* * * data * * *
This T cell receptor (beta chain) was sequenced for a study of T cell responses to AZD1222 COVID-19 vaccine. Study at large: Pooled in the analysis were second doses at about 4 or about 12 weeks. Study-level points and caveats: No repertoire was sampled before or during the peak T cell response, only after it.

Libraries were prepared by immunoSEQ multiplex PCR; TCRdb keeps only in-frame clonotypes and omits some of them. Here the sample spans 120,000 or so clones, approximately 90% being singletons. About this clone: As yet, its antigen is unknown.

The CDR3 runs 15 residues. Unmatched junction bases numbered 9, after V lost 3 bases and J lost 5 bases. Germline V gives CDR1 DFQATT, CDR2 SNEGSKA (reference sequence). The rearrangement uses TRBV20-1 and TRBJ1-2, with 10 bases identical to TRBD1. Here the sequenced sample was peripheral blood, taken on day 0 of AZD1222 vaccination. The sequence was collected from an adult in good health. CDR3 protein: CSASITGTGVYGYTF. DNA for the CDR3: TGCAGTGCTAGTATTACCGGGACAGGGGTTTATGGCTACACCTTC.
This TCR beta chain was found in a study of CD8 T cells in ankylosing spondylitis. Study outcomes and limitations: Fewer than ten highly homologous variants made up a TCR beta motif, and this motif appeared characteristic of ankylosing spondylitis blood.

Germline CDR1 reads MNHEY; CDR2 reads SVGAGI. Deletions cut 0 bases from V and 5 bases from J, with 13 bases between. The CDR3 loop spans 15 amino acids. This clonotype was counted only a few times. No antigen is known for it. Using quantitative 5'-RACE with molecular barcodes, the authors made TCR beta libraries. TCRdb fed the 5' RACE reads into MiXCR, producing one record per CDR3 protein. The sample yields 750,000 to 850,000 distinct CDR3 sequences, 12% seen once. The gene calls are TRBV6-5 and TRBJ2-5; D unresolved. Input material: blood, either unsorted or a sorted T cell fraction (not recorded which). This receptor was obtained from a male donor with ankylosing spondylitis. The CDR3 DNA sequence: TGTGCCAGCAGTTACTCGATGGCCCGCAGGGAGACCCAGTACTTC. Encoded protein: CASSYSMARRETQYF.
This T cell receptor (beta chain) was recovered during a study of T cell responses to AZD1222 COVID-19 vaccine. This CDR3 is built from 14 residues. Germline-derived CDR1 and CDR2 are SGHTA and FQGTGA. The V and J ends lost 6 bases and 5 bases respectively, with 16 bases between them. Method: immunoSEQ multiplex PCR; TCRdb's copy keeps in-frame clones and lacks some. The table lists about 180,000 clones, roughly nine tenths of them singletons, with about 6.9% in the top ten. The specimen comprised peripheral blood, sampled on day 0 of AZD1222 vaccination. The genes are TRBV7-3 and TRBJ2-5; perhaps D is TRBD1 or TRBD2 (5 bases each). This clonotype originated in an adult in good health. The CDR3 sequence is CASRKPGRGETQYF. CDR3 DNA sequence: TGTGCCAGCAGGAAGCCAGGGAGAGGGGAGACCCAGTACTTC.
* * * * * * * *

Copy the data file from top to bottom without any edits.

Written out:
This T cell receptor (beta chain) was sequenced for a study of T cell responses to AZD1222 COVID-19 vaccine. Study at large: Pooled in the analysis were second doses at about 4 or about 12 weeks. Study-level points and caveats: No repertoire was sampled before or during the peak T cell response, only after it.

Libraries were prepared by immunoSEQ multiplex PCR; TCRdb keeps only in-frame clonotypes and omits some of them. Here the sample spans 120,000 or so clones, approximately 90% being singletons. About this clone: As yet, its antigen is unknown.

The CDR3 runs 15 residues. Unmatched junction bases numbered 9, after V lost 3 bases and J lost 5 bases. Germline V gives CDR1 DFQATT, CDR2 SNEGSKA (reference sequence). The rearrangement uses TRBV20-1 and TRBJ1-2, with 10 bases identical to TRBD1. Here the sequenced sample was peripheral blood, taken on day 0 of AZD1222 vaccination. The sequence was collected from an adult in good health. CDR3 protein: CSASITGTGVYGYTF. DNA for the CDR3: TGCAGTGCTAGTATTACCGGGACAGGGGTTTATGGCTACACCTTC.
This TCR beta chain was found in a study of CD8 T cells in ankylosing spondylitis. Study outcomes and limitations: Fewer than ten highly homologous variants made up a TCR beta motif, and this motif appeared characteristic of ankylosing spondylitis blood.

Germline CDR1 reads MNHEY; CDR2 reads SVGAGI. Deletions cut 0 bases from V and 5 bases from J, with 13 bases between. The CDR3 loop spans 15 amino acids. This clonotype was counted only a few times. No antigen is known for it. Using quantitative 5'-RACE with molecular barcodes, the authors made TCR beta libraries. TCRdb fed the 5' RACE reads into MiXCR, producing one record per CDR3 protein. The sample yields 750,000 to 850,000 distinct CDR3 sequences, 12% seen once. The gene calls are TRBV6-5 and TRBJ2-5; D unresolved. Input material: blood, either unsorted or a sorted T cell fraction (not recorded which). This receptor was obtained from a male donor with ankylosing spondylitis. The CDR3 DNA sequence: TGTGCCAGCAGTTACTCGATGGCCCGCAGGGAGACCCAGTACTTC. Encoded protein: CASSYSMARRETQYF.
This T cell receptor (beta chain) was recovered during a study of T cell responses to AZD1222 COVID-19 vaccine. This CDR3 is built from 14 residues. Germline-derived CDR1 and CDR2 are SGHTA and FQGTGA. The V and J ends lost 6 bases and 5 bases respectively, with 16 bases between them. Method: immunoSEQ multiplex PCR; TCRdb's copy keeps in-frame clones and lacks some. The table lists about 180,000 clones, roughly nine tenths of them singletons, with about 6.9% in the top ten. The specimen comprised peripheral blood, sampled on day 0 of AZD1222 vaccination. The genes are TRBV7-3 and TRBJ2-5; perhaps D is TRBD1 or TRBD2 (5 bases each). This clonotype originated in an adult in good health. The CDR3 sequence is CASRKPGRGETQYF. CDR3 DNA sequence: TGTGCCAGCAGGAAGCCAGGGAGAGGGGAGACCCAGTACTTC.